None of the companies listed here, aside from MeWe, responded to a request for comment. A representative for 2nd1st couldn’t be found and an email address for Gab’s press office appeared to be faulty.



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US House delivers Trump impeachment article to Senate | Politics News

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The US House of Representatives has presented its article of impeachment against Donald Trump to the Senate, a step that formally sets in motion the Senate trial against the former United States president.

Walking from one side of the US Capitol to the other, nine House managers appointed by Speaker Nancy Pelosi hand-delivered the impeachment document to the Senate on Monday evening.

The article charged Trump with “incitement of insurrection” in relation to the deadly storming on January 6 of the US Capitol building in Washington, DC by a mob of his supporters.

The House impeached Trump on January 13 on the same charge – making him the first president in US history to be impeached twice.

Monday’s formal step kickstarts the trial phase of the impeachment process, in which all 100 senators will sit as jurors to hear evidence and legal arguments from House managers, who act as prosecutors in the case, and the former president’s defence team.

To be convicted, the Senate must secure a two-thirds majority on the impeachment charge.

If that happens, a subsequent vote could bar Trump from running for public office again in the future.

Trial to start in February

Senate Democratic and Republican leaders have agreed on a timeline for the trial, which is expected to begin during the week of February 8.

“Both the House managers and the former president’s counsel will have a period of time to draft their legal briefs, just as they did in previous trials,” Senate leader Chuck Schumer said in remarks to the chamber on Monday.

“Once the briefs are drafted, presentations by the parties will commence the week of February 8th,” he said.

Senators will be sworn in as jurors on Wednesday and a summons will be sent by the Senate to the former president, requiring him to answer the article of impeachment.

Trump has been initially defiant amid accusations he incited the Capitol mob in a speech he gave before the breach and in repeated false claims that the presidential election had been stolen from him.

Before the House vote to impeach him, Trump had said his speech to the January 6 rally of his supporters was “totally appropriate”.

Senator Patrick Leahy, the president pro tempore of the Senate, will preside over former President Donald Trump’s second impeachment trial [Joshua Roberts/Reuters]

Senator Patrick Leahy, a senior Democrat who holds the title of president pro tempore of the Senate, will preside over the trial instead of Supreme Court Justice John Roberts.

“When presiding over an impeachment trial, the president pro tem takes an additional oath to do impartial justice according to the Constitution and the laws,” Leahy said in a statement.

“It is an oath I take extraordinarily seriously,” he said.

Republicans divided

Republicans are divided over the impeachment, with some senators saying Trump should be held accountable for the Capitol riot and others fearing a conviction of the former Republican president could be damaging for the party.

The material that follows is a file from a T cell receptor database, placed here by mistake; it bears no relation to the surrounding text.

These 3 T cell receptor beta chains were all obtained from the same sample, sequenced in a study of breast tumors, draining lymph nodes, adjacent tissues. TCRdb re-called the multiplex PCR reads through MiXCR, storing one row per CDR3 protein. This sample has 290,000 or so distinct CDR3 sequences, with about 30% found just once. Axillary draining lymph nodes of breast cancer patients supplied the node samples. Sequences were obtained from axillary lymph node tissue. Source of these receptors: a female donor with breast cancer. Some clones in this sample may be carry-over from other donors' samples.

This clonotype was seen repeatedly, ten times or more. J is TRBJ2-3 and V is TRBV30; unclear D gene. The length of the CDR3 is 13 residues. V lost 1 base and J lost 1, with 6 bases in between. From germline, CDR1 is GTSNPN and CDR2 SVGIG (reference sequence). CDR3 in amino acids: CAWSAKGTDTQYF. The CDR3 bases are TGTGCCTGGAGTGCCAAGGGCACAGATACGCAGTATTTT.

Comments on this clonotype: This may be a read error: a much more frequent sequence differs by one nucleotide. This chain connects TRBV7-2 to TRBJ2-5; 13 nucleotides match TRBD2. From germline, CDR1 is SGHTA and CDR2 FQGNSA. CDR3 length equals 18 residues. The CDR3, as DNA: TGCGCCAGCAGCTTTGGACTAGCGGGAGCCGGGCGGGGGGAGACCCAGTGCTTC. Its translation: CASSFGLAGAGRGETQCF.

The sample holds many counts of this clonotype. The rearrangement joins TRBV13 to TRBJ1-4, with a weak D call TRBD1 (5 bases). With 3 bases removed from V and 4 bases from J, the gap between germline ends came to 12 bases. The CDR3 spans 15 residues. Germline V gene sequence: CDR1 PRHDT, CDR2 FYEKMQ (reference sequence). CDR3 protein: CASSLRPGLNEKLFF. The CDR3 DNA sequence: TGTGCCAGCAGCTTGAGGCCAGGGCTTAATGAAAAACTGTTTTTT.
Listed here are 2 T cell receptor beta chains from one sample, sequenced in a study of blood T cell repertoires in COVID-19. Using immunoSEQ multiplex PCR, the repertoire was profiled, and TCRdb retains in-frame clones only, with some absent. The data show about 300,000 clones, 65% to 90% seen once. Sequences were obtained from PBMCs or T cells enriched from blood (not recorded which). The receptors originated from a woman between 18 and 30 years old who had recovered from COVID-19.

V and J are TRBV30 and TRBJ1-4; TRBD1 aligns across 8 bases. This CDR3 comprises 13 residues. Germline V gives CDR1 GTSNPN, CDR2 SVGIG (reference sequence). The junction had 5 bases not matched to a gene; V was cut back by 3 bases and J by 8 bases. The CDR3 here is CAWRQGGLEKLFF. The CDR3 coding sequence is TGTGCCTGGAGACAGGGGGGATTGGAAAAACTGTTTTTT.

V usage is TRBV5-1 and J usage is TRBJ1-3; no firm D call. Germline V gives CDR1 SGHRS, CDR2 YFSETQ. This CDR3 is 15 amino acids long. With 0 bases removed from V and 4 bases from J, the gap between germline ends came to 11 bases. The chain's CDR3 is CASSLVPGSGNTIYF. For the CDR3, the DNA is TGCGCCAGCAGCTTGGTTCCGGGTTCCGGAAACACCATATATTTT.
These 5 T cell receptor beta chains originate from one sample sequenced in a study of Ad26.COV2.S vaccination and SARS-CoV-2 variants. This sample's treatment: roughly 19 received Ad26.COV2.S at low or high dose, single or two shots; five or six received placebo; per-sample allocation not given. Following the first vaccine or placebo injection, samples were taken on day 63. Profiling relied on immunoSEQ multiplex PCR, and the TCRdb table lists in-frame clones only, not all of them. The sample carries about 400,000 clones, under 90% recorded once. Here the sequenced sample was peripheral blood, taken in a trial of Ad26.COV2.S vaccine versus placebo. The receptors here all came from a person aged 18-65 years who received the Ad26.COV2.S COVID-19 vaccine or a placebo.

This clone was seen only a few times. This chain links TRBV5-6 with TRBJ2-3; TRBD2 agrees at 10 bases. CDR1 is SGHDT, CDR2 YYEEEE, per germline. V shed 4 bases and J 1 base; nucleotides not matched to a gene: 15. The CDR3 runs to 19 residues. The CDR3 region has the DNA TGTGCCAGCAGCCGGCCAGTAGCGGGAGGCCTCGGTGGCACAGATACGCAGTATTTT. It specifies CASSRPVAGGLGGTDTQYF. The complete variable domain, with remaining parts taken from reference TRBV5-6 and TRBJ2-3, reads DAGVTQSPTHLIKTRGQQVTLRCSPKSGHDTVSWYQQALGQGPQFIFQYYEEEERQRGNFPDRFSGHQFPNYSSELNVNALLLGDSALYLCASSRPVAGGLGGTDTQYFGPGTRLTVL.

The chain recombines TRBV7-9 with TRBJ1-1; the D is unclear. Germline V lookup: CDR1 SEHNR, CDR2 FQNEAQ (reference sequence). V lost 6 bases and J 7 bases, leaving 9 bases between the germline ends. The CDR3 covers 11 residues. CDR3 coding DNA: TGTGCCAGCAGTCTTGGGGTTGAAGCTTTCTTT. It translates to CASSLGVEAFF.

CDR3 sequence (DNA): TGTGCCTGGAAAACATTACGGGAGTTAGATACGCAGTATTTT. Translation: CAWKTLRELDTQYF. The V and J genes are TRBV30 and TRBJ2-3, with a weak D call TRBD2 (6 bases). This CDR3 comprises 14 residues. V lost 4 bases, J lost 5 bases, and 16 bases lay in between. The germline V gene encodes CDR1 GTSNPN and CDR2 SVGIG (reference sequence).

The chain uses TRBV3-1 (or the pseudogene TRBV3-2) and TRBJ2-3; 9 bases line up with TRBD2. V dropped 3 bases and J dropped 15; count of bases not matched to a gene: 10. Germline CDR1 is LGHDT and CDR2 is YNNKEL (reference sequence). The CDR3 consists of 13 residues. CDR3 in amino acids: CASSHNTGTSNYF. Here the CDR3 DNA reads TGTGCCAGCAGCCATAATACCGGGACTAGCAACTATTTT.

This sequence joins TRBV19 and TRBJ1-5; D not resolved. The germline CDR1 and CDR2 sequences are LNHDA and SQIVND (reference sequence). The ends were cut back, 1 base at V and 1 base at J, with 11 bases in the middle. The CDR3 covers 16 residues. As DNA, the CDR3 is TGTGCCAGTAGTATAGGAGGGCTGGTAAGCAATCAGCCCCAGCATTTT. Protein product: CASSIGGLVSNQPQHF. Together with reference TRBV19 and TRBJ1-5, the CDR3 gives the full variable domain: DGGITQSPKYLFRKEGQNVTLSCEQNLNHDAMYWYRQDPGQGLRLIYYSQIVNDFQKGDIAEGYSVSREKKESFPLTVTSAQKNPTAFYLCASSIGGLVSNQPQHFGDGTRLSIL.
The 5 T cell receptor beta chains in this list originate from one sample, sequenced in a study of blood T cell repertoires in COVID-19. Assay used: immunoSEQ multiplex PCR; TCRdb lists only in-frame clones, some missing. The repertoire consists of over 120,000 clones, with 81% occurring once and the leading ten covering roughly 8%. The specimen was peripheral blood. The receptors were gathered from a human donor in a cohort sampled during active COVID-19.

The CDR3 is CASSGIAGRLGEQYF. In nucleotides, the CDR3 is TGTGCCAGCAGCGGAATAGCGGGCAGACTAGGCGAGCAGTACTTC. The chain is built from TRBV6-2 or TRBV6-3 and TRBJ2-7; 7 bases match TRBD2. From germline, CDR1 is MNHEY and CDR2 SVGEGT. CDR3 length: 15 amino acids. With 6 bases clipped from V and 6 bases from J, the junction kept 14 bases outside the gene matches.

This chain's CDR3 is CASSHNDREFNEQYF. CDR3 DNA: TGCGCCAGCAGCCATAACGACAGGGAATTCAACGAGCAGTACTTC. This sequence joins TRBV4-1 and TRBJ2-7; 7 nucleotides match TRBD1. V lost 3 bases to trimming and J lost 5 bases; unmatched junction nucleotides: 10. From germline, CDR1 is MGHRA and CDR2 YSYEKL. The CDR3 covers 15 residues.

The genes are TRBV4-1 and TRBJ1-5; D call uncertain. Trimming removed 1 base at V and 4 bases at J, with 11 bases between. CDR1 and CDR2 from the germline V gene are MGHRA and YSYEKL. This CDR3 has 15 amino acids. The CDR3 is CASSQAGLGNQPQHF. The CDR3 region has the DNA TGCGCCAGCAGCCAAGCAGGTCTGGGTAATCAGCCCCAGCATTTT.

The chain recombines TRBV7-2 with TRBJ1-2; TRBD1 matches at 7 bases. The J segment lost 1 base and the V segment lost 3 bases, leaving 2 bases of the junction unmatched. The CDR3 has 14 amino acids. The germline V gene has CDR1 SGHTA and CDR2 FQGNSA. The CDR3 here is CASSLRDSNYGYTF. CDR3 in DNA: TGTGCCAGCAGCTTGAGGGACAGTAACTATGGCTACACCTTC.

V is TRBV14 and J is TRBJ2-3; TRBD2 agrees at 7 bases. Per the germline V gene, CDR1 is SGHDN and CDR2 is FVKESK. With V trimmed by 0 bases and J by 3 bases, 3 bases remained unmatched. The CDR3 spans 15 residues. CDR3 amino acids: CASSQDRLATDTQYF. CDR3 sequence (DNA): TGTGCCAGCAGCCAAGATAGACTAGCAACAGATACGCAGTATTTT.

Some Republican legislators have argued that holding an impeachment trial after Trump has left office is unconstitutional – a claim that has been rejected by Democrats and some US experts.

Al Jazeera’s Heidi Zhou-Castro, reporting from Washington, DC, said on Monday that some Republicans have also said the trial could further divide the country.

“Democrats, to counter that, have said that in order to get to unity, as everyone is calling for, first there must be accountability,” Zhou-Castro said.

“And they’re saying that if Trump were to indeed be guilty of inciting insurrection and simply leave office and not be held accountable, then that would set a dangerous precedent.”

Democrats will need to get more than a dozen Republicans to vote in favour of impeachment to get a conviction, as Democrats only have a slim majority in the chamber.

Trial timeline, procedure

House managers and Trump’s defence team will exchange legal briefs in the days leading up to the start of the trial.

The nine House managers will be led in the trial by Representative Jamie Raskin, a constitutional scholar and leading advocate in the House for charging Trump with insurrection after the January 6 attacks.

The House managers have retained lawyers Barry Berke and Joshua Matz to help support their prosecution of the case.

Both Berke and Matz participated in the first Senate impeachment trial against Trump in 2020, which involved charges of abuse of power and obstruction of justice for his attempts to pressure the government of Ukraine.

Pro-Trump protesters stormed the US Capitol on January 6 [File: Shannon Stapleton/Reuters]

For his part, Trump has retained Butch Bowers of South Carolina, an experienced trial lawyer who has previously represented politicians.

House managers will have until February 2 to file their pre-trial brief laying out the case for conviction. Trump’s defence counsel will have the same deadline to respond to the charge, the Reuters news agency reported.

February 8 is the next deadline for Trump’s legal team to file a response to the House brief, and for the House managers to file a response to the president’s answer to the article of impeachment.